Note to readers, attached is the complete final report for FNE95-108.
One of the things we discovered is that we still had to control pests using hand-picking, although once we knocked the pest population down we did not have so much to do. Spiders and other natural enemies may be keeping the pests in check, but they do not eliminate them and you have to constantly monitor pest populations (methods that will not harm spiders, beetles and other beneficials) I think he will have a lower pest population. Hey mulches applied to crops like squash, tomatoes and the like do not interfere with crop management and harvest. If there is an economical way to apply hay (it takes an hour to mulch 70 row-feet to 6″ depth if using fork and wheelbarrow), I think the increased population spider and other arthropods will benefit the farmers. However, I have no way of proving this economically. Working farmers don’t have time to do this sort of thing- it takes a lot of field times and is more appropriate work for students.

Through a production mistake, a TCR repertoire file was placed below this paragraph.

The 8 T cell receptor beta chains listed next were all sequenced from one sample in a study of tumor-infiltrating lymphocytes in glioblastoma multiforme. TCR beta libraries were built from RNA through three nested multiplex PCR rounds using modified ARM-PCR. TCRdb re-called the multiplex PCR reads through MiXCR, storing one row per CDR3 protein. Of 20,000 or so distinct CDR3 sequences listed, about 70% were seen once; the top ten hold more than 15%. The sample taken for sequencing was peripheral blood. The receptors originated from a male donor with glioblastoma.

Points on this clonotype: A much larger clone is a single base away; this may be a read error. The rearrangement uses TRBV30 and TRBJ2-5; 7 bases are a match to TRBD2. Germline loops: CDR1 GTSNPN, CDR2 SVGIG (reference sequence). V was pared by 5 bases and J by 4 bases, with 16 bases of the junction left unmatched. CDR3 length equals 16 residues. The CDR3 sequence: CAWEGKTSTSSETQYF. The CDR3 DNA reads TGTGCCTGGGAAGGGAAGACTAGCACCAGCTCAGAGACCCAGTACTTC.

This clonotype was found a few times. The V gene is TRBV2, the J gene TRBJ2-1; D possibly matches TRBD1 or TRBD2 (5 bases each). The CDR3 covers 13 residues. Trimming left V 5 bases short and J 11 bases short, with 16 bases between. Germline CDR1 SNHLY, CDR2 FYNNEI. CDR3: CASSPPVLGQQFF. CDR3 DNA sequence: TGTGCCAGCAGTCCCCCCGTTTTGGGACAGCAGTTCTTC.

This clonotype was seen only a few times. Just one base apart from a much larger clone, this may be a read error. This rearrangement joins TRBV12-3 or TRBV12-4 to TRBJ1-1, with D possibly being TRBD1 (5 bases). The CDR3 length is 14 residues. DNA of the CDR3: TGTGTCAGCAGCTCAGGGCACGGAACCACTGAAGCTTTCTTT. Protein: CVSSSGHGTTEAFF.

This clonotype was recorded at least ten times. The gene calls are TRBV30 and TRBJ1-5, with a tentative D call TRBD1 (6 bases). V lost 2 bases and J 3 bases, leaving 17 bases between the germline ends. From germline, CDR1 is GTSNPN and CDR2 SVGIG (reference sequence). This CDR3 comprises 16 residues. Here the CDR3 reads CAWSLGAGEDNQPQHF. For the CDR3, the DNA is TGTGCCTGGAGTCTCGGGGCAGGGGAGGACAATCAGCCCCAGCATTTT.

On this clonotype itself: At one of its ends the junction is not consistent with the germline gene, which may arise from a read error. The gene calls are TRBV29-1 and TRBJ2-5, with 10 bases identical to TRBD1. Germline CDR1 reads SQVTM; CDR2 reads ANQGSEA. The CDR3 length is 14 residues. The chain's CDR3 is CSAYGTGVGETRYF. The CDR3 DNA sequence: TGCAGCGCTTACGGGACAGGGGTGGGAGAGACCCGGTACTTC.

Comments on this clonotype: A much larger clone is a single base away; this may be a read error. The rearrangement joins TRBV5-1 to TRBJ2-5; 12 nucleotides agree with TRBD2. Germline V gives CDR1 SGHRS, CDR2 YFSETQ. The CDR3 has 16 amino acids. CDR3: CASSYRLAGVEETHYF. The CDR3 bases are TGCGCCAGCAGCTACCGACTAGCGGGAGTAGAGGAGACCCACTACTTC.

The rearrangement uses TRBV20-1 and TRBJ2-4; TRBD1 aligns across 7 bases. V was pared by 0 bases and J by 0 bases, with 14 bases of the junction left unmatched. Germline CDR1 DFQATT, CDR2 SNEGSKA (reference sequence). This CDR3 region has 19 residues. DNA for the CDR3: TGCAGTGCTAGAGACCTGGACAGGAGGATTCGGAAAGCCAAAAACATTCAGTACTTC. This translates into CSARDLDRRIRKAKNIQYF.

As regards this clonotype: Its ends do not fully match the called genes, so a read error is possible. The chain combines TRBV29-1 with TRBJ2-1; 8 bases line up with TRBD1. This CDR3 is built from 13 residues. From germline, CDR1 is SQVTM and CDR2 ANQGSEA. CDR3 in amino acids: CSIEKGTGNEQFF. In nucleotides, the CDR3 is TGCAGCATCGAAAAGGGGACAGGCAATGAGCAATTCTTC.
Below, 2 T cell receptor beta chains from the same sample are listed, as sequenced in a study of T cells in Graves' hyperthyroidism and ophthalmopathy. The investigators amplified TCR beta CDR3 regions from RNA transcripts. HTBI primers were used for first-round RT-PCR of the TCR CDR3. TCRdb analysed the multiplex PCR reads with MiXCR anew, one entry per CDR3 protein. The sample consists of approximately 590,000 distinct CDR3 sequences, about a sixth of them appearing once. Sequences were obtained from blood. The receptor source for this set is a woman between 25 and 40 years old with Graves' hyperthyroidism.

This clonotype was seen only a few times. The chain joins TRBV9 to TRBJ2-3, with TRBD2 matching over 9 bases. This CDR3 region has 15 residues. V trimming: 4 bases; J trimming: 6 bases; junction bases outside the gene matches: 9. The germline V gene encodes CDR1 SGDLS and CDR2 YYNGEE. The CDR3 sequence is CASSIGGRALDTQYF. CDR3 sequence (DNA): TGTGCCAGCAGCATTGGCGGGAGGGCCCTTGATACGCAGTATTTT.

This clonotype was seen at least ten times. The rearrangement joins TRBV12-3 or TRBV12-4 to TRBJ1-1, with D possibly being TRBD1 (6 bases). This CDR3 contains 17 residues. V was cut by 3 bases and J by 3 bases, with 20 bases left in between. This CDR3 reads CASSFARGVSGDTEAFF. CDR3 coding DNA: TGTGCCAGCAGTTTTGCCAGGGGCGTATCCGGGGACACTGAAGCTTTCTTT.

I think there is merit in looking at cover crops grown for mulching and whether these provide attractive habitats for beneficials like spiders and ground beetles. Clearly one needs to consider the water requirements of non-cash crops and requirements for irrigation may make this option less attractive. If I were to continue this project, I would choose one or two crops where mulching would not change crop management…like tomatoes or squash. If water is a limiting resource, how would growing vetch cover crop in early August effect neighboring vegetables?